“We knew we couldn’t sustain the order level of past years, so we adjusted our business model and set about implementing it,he said.

According to Mr Murphy, the past three years have been lean for sales of new equipment, with most mills allocating money to maintenance and repairs. Key topics in discussions with customers, he said, dealt with improving recovery and achieving higher productivity.

He believes much of his company’s sales will continue to come from upgrade and modernisation projects. When large projects, like an LVL line, come along, the company will utilise its inter-company resources.

Smooth move
The move to new premises began in February 2010 when machinery began being moved from the old factory. Relocation of office and engineering staff was completed at the end of May. According to Mr Murphy, no shipments were delayed and interruptions to day-to-day activities were minor: “Everyone stepped up and got the job done,he said.

The new facility occupies about 3,200m2, two-thirds of which is manufacturing. While it is less than half the size of the old plant, Mr Murphy said he has already seen improvements in some key operating efficiencies.

“With less space, we’ve had to smarten up. Before, staff were segmented by floors and people stayed in their cubicles. Now, those that design and those that sell are on one level and communication is quick and easy.”

He also said that certain tasks that had been neglected for years were completed prior to the move. These included the scanning and digitising of thousands of drawings going back to the 1960s – a task he believes would never have been completed had they remained in the old location. Old inventory was also disposed of.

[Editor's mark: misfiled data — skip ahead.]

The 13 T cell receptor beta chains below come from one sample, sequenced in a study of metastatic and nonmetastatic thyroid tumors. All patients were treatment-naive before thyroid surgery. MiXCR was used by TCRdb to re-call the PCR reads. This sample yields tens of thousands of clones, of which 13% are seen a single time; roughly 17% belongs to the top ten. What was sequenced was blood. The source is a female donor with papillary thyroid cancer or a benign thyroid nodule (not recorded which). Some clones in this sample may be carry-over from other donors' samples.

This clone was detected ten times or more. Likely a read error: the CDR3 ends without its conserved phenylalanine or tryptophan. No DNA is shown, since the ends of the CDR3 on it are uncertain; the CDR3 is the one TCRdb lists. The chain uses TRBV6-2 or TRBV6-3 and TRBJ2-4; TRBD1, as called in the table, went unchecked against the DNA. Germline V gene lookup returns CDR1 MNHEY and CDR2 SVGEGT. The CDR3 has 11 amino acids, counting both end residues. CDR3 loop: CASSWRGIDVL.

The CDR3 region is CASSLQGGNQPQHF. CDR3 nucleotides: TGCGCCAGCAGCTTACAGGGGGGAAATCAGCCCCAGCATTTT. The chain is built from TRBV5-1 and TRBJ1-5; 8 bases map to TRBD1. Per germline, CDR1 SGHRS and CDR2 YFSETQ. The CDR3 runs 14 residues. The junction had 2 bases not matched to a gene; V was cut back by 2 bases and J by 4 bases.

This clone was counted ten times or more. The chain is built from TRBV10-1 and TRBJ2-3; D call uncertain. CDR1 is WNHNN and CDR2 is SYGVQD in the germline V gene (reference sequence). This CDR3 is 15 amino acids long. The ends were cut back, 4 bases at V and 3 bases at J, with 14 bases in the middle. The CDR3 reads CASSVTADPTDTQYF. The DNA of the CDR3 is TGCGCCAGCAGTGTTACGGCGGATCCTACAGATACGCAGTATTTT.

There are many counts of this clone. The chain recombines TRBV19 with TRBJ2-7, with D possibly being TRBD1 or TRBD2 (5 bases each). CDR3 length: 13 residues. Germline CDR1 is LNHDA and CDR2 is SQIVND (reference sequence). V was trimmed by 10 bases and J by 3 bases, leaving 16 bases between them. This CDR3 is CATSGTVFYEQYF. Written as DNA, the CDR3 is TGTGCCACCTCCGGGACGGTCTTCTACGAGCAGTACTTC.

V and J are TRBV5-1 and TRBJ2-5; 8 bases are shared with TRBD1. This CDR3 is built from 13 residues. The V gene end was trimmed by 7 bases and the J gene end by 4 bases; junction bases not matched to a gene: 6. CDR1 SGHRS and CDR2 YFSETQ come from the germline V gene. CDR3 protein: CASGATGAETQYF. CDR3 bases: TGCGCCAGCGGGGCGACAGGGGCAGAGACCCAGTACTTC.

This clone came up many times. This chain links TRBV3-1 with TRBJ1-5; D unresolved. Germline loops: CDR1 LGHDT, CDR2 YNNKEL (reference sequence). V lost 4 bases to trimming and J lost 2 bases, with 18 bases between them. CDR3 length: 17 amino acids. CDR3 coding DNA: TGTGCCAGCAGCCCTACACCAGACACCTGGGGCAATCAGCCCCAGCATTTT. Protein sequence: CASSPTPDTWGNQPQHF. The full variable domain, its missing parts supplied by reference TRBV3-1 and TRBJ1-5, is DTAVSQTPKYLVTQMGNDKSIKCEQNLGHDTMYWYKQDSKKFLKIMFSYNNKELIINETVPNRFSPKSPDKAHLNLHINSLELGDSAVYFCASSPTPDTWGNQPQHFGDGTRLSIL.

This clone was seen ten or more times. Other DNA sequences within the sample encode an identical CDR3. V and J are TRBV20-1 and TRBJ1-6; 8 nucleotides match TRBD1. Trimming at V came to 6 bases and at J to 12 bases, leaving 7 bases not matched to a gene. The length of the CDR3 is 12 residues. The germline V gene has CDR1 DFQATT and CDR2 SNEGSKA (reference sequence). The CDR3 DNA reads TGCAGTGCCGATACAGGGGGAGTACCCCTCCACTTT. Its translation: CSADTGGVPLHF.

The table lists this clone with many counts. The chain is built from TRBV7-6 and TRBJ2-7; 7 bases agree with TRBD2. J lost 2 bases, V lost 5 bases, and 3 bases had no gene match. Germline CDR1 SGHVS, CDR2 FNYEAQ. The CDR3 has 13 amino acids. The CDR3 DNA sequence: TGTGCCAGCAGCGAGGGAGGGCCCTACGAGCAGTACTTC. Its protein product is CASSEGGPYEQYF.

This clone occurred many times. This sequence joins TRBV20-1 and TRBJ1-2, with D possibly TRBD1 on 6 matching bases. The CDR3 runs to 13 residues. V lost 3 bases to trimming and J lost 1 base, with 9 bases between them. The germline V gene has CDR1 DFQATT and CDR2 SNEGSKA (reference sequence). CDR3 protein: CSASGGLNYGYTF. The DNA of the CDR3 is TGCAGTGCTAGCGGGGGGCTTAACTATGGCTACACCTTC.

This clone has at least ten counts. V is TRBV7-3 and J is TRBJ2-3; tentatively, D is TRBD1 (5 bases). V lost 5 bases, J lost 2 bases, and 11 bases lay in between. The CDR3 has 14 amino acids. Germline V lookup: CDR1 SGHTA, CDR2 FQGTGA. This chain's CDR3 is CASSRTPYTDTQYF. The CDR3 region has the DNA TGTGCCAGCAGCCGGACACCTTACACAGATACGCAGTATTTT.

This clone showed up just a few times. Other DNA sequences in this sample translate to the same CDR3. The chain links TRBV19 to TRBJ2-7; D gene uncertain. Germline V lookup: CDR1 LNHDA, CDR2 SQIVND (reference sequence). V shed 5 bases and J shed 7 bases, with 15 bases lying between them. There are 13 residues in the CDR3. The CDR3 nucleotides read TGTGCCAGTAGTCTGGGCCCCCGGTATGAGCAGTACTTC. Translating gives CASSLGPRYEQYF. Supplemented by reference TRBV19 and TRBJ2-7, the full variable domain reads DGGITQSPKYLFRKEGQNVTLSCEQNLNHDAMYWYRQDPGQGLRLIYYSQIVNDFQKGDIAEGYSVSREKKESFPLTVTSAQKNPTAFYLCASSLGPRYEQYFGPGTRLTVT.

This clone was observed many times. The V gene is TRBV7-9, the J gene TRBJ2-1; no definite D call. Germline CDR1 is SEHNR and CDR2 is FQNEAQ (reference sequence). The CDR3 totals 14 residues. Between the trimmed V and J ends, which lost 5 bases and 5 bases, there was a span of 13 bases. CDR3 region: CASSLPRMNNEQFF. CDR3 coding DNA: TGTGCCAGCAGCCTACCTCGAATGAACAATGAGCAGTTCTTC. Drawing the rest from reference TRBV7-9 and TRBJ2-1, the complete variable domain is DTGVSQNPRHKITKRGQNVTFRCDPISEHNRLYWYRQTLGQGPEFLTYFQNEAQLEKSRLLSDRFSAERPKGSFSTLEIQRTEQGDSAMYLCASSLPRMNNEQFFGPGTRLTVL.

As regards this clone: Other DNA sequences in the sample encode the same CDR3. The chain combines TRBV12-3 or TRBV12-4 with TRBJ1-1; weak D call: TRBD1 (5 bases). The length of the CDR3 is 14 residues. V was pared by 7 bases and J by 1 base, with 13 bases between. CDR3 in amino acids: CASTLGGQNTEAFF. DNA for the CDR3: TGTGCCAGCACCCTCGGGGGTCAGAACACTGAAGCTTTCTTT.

Mr Murphy further stated that the move has enabled Raute Canada to adapt its internal culture to the changing times; from that of a big company to one in which staff are actively involved. Right-sizing, he believes, has created an improved attitude, with multi-tasking and teamwork the new order of the day.

He also sees a greater degree of discipline being applied to the work flow. Everything, from how an order is received and put into the system, to how parts are ordered, work orders are issued and inventory is handled, is more closely scrutinised.

“We believe we’ll be better able to take advantage of the principles of just-in-time (JIT) manufacturing and we expect those benefits will be significant,he said.

In total, Raute invested two million Canadian dollars in its new facility. This included the purchase of new CNC machinery, a cross-flow paint booth, industrial overhead cranes and a milling machine with a bed capacity of up to 2.14×6.0m.

Mr Murphy is cautiously optimistic as he looks to 2011 and beyond.

“The last three or so years saw lots of casualties on both sides of the order book. We expect 2011 to be a year of zero, or modest, growth as mills continue to delay investing in capital projects and concentrate on upgrading, particularly controls and automation, instead,admitted Mr Murphy.

“According to information I have, the market isn’t expected to rebound until 2013 or 2014. In the meantime, we’ll continue to serve our customers’ needs from our new and improved Canadian facility.”